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The House That Jack Built

Ultimately, it’s more of an inconsistent cry into the void than the conversation starter it could have been.

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The Mule

The Mule repeatedly spells out and hammers home its message about the importance of family, but it ultimately rings hollow.

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Schindler's List

This was published on June 24th, 2001, and we are republishing it in honor of the film's 25th anniversary rerelease."Schindler's List" is described as a…

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Screwballs and grace notes

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John Krasinski and George Clooney: Which one's the Ralph Bellamy?

My review of "Leatherheads" is in the Chicago Sun-Times and on RogerEbert.com. (Also: "Shelter.") Here's an excerpt:

The script is less than effervescent, but Clooney and his cast are game. Although "Leatherheads" probably has fewer dull moments than your average NFL contest, sometimes you wonder if the clock is still ticking or if somebody's called a timeout. A scene will end and, just as you're moving on to the next one, you may find yourself wondering: Why was that there?

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Yet there's always something interesting to notice: a face, a throwaway visual joke, the way the winter rain on a window contributes to the tone of a scene, or the sight of the muscular 1920s Chicago skyline in the distance behind the ballfield.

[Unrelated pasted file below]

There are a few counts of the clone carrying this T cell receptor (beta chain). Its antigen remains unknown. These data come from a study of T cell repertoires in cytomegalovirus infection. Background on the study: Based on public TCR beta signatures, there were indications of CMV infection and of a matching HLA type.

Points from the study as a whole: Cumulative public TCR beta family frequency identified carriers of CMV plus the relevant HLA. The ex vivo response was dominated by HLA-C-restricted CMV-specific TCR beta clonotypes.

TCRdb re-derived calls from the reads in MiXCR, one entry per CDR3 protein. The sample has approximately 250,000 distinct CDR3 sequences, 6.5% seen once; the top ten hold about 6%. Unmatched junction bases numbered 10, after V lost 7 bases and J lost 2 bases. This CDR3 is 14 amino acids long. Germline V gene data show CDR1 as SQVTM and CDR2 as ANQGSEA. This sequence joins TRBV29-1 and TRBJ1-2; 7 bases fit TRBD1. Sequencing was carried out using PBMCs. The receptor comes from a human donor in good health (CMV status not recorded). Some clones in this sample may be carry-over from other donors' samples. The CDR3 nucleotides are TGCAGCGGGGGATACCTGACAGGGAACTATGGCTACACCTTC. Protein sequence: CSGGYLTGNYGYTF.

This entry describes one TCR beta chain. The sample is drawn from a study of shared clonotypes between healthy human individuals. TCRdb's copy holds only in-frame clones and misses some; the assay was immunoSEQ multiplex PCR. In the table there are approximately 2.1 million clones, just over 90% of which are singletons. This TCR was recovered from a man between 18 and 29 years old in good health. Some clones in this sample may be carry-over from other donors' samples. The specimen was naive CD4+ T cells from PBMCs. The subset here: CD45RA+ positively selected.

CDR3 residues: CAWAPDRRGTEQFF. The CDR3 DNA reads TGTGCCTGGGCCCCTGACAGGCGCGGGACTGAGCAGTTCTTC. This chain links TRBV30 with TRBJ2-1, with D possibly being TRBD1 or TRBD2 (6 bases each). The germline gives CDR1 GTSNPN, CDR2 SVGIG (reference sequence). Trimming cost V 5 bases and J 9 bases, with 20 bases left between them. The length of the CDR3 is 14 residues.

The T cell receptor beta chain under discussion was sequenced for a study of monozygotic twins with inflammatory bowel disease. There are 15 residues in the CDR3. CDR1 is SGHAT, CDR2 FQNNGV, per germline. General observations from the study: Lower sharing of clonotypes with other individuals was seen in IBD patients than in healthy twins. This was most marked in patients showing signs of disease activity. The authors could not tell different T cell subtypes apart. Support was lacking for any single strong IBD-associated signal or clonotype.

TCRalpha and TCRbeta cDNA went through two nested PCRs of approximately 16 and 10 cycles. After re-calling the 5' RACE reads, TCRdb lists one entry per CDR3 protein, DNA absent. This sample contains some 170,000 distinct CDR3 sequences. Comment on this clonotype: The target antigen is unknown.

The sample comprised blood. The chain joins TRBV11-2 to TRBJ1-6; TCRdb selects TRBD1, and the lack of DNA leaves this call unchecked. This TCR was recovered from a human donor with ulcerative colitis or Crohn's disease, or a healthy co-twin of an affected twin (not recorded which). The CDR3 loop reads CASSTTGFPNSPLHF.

Even before the opening credits montage is over, Clooney demonstrates the fleetness of his comedic footwork -- getting a better laugh from a cow and a ball than you'd have any right to hope for. He knows how to compose a shot (the retro short-focus camerawork by Newton Thomas Sigel immediately puts you in a classic Hollywood frame of mind) and how to cut comedy so that it doesn't cramp the actors' style.

Best of all are the picture's abundant grace notes. Clooney's a team player, and his generosity toward his collaborators, as an actor and a director, shines throughout the movie....

You'll probably remember the image of a hulking high schooler named Big Gus (Keith Loneker) standing and beaming at a train station. And Belinda (Heather Goldenhersh), the archetypal flapper with a mouth of potty. And a moment in a speakeasy, after a long night and a big brawl, in which soldiers and football players gather drunkenly around the piano (manned by score composer Randy Newman himself) to sing "Over There."

In the final chorus, the camera drifts over to a Bulldog with a buzz-cut named Curly (Matt Bushnell), who finishes the song by himself in a gentle, lingering closeup -- one that reminds you of why we go to the movies.

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